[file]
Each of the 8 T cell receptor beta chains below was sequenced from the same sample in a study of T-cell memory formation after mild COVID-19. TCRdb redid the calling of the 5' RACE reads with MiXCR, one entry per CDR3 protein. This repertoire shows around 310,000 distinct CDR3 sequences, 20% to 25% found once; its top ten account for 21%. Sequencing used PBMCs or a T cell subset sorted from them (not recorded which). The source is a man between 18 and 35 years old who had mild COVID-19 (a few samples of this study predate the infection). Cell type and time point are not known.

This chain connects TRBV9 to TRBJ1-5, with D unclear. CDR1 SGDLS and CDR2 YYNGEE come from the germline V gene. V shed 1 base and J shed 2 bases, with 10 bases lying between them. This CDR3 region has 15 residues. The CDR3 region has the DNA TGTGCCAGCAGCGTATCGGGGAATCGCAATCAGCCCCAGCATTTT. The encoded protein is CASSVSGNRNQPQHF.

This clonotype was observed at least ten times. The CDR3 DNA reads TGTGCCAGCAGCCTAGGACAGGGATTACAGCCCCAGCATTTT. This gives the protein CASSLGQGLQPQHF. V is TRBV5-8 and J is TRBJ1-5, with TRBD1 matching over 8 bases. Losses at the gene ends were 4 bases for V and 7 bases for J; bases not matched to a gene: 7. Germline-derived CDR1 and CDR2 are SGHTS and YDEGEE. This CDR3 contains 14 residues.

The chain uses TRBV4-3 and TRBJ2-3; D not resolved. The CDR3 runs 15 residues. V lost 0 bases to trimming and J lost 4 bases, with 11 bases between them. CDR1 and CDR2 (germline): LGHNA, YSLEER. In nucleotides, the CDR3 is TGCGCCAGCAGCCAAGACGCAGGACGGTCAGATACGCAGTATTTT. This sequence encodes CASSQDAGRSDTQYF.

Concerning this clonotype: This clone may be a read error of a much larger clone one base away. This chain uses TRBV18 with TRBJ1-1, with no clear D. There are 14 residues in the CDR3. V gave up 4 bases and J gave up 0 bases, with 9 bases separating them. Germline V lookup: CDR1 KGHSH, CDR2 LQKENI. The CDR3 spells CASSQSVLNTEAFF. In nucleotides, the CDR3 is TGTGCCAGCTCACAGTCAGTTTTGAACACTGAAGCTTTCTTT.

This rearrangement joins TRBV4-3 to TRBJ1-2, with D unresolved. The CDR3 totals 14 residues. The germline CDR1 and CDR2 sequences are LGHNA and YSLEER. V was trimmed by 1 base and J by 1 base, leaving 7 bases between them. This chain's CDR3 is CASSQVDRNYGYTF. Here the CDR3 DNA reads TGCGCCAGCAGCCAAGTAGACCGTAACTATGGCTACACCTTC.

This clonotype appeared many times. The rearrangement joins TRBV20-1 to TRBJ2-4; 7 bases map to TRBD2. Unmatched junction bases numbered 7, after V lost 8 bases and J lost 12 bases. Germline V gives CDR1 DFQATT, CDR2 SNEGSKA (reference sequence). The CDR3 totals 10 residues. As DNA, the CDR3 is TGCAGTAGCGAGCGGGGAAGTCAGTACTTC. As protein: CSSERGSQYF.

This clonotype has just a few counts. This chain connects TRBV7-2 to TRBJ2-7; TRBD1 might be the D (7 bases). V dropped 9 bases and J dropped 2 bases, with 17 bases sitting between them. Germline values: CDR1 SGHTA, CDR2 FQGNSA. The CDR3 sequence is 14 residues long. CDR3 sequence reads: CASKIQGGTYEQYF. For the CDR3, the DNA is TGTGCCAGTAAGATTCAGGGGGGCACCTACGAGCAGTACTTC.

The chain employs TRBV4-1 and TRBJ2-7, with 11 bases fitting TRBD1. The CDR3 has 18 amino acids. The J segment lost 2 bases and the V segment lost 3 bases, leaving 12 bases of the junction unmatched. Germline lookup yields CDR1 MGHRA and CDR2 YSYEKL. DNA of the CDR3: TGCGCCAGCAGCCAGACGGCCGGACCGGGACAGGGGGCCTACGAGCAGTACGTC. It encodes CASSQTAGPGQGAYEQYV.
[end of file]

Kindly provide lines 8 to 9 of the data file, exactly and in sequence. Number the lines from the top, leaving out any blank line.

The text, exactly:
This clonotype has just a few counts. This chain connects TRBV7-2 to TRBJ2-7; TRBD1 might be the D (7 bases). V dropped 9 bases and J dropped 2 bases, with 17 bases sitting between them. Germline values: CDR1 SGHTA, CDR2 FQGNSA. The CDR3 sequence is 14 residues long. CDR3 sequence reads: CASKIQGGTYEQYF. For the CDR3, the DNA is TGTGCCAGTAAGATTCAGGGGGGCACCTACGAGCAGTACTTC.

The chain employs TRBV4-1 and TRBJ2-7, with 11 bases fitting TRBD1. The CDR3 has 18 amino acids. The J segment lost 2 bases and the V segment lost 3 bases, leaving 12 bases of the junction unmatched. Germline lookup yields CDR1 MGHRA and CDR2 YSYEKL. DNA of the CDR3: TGCGCCAGCAGCCAGACGGCCGGACCGGGACAGGGGGCCTACGAGCAGTACGTC. It encodes CASSQTAGPGQGAYEQYV.